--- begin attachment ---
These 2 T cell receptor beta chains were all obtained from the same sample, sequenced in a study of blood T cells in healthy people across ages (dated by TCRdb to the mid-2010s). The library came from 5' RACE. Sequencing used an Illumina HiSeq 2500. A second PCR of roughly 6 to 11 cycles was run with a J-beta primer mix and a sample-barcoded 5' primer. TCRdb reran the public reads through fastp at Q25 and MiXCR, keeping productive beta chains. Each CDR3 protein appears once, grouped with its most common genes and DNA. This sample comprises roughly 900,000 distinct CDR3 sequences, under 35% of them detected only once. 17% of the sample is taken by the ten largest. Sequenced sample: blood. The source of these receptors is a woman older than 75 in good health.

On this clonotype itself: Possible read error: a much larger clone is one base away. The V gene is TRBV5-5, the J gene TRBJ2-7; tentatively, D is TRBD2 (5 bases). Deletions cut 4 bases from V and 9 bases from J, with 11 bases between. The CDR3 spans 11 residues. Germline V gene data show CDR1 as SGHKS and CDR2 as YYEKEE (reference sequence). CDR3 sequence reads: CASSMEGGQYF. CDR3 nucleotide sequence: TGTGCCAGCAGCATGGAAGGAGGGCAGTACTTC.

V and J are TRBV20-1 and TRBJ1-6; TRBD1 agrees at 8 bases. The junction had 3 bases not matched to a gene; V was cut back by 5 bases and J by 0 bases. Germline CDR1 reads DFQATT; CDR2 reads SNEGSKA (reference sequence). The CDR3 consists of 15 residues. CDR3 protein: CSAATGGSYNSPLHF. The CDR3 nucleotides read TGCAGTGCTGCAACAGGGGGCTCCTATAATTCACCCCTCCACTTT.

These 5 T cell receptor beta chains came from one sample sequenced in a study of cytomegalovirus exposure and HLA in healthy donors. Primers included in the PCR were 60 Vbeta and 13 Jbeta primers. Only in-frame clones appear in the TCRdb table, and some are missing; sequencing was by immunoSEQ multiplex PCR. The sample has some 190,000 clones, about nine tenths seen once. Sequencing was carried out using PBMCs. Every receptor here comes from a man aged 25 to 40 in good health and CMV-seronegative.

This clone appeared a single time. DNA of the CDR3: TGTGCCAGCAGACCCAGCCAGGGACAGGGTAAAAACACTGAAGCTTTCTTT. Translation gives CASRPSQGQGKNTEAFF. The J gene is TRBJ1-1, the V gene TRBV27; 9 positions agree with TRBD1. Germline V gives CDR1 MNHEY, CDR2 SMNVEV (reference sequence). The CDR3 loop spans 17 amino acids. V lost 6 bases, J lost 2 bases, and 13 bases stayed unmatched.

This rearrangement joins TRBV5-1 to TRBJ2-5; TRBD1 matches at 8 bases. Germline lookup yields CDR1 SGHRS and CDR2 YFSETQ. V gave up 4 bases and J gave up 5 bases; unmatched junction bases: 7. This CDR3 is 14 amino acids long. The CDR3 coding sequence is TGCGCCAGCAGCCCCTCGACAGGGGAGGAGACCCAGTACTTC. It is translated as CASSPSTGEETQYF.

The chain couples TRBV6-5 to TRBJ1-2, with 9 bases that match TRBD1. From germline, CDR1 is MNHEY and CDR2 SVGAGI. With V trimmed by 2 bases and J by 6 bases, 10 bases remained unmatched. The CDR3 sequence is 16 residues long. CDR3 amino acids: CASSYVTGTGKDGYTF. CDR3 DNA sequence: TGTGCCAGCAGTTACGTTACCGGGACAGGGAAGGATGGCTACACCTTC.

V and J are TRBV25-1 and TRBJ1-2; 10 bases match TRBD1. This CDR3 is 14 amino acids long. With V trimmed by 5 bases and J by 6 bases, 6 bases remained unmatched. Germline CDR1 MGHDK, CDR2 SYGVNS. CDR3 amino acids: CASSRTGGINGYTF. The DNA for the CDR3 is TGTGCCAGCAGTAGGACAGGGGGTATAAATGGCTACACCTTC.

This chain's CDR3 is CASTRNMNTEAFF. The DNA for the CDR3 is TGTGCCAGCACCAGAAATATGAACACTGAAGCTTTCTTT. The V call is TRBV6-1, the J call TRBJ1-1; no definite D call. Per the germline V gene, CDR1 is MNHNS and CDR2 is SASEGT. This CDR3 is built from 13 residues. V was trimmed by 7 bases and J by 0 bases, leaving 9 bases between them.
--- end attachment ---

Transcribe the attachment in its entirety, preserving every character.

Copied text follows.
These 2 T cell receptor beta chains were all obtained from the same sample, sequenced in a study of blood T cells in healthy people across ages (dated by TCRdb to the mid-2010s). The library came from 5' RACE. Sequencing used an Illumina HiSeq 2500. A second PCR of roughly 6 to 11 cycles was run with a J-beta primer mix and a sample-barcoded 5' primer. TCRdb reran the public reads through fastp at Q25 and MiXCR, keeping productive beta chains. Each CDR3 protein appears once, grouped with its most common genes and DNA. This sample comprises roughly 900,000 distinct CDR3 sequences, under 35% of them detected only once. 17% of the sample is taken by the ten largest. Sequenced sample: blood. The source of these receptors is a woman older than 75 in good health.

On this clonotype itself: Possible read error: a much larger clone is one base away. The V gene is TRBV5-5, the J gene TRBJ2-7; tentatively, D is TRBD2 (5 bases). Deletions cut 4 bases from V and 9 bases from J, with 11 bases between. The CDR3 spans 11 residues. Germline V gene data show CDR1 as SGHKS and CDR2 as YYEKEE (reference sequence). CDR3 sequence reads: CASSMEGGQYF. CDR3 nucleotide sequence: TGTGCCAGCAGCATGGAAGGAGGGCAGTACTTC.

V and J are TRBV20-1 and TRBJ1-6; TRBD1 agrees at 8 bases. The junction had 3 bases not matched to a gene; V was cut back by 5 bases and J by 0 bases. Germline CDR1 reads DFQATT; CDR2 reads SNEGSKA (reference sequence). The CDR3 consists of 15 residues. CDR3 protein: CSAATGGSYNSPLHF. The CDR3 nucleotides read TGCAGTGCTGCAACAGGGGGCTCCTATAATTCACCCCTCCACTTT.

These 5 T cell receptor beta chains came from one sample sequenced in a study of cytomegalovirus exposure and HLA in healthy donors. Primers included in the PCR were 60 Vbeta and 13 Jbeta primers. Only in-frame clones appear in the TCRdb table, and some are missing; sequencing was by immunoSEQ multiplex PCR. The sample has some 190,000 clones, about nine tenths seen once. Sequencing was carried out using PBMCs. Every receptor here comes from a man aged 25 to 40 in good health and CMV-seronegative.

This clone appeared a single time. DNA of the CDR3: TGTGCCAGCAGACCCAGCCAGGGACAGGGTAAAAACACTGAAGCTTTCTTT. Translation gives CASRPSQGQGKNTEAFF. The J gene is TRBJ1-1, the V gene TRBV27; 9 positions agree with TRBD1. Germline V gives CDR1 MNHEY, CDR2 SMNVEV (reference sequence). The CDR3 loop spans 17 amino acids. V lost 6 bases, J lost 2 bases, and 13 bases stayed unmatched.

This rearrangement joins TRBV5-1 to TRBJ2-5; TRBD1 matches at 8 bases. Germline lookup yields CDR1 SGHRS and CDR2 YFSETQ. V gave up 4 bases and J gave up 5 bases; unmatched junction bases: 7. This CDR3 is 14 amino acids long. The CDR3 coding sequence is TGCGCCAGCAGCCCCTCGACAGGGGAGGAGACCCAGTACTTC. It is translated as CASSPSTGEETQYF.

The chain couples TRBV6-5 to TRBJ1-2, with 9 bases that match TRBD1. From germline, CDR1 is MNHEY and CDR2 SVGAGI. With V trimmed by 2 bases and J by 6 bases, 10 bases remained unmatched. The CDR3 sequence is 16 residues long. CDR3 amino acids: CASSYVTGTGKDGYTF. CDR3 DNA sequence: TGTGCCAGCAGTTACGTTACCGGGACAGGGAAGGATGGCTACACCTTC.

V and J are TRBV25-1 and TRBJ1-2; 10 bases match TRBD1. This CDR3 is 14 amino acids long. With V trimmed by 5 bases and J by 6 bases, 6 bases remained unmatched. Germline CDR1 MGHDK, CDR2 SYGVNS. CDR3 amino acids: CASSRTGGINGYTF. The DNA for the CDR3 is TGTGCCAGCAGTAGGACAGGGGGTATAAATGGCTACACCTTC.

This chain's CDR3 is CASTRNMNTEAFF. The DNA for the CDR3 is TGTGCCAGCACCAGAAATATGAACACTGAAGCTTTCTTT. The V call is TRBV6-1, the J call TRBJ1-1; no definite D call. Per the germline V gene, CDR1 is MNHNS and CDR2 is SASEGT. This CDR3 is built from 13 residues. V was trimmed by 7 bases and J by 0 bases, leaving 9 bases between them.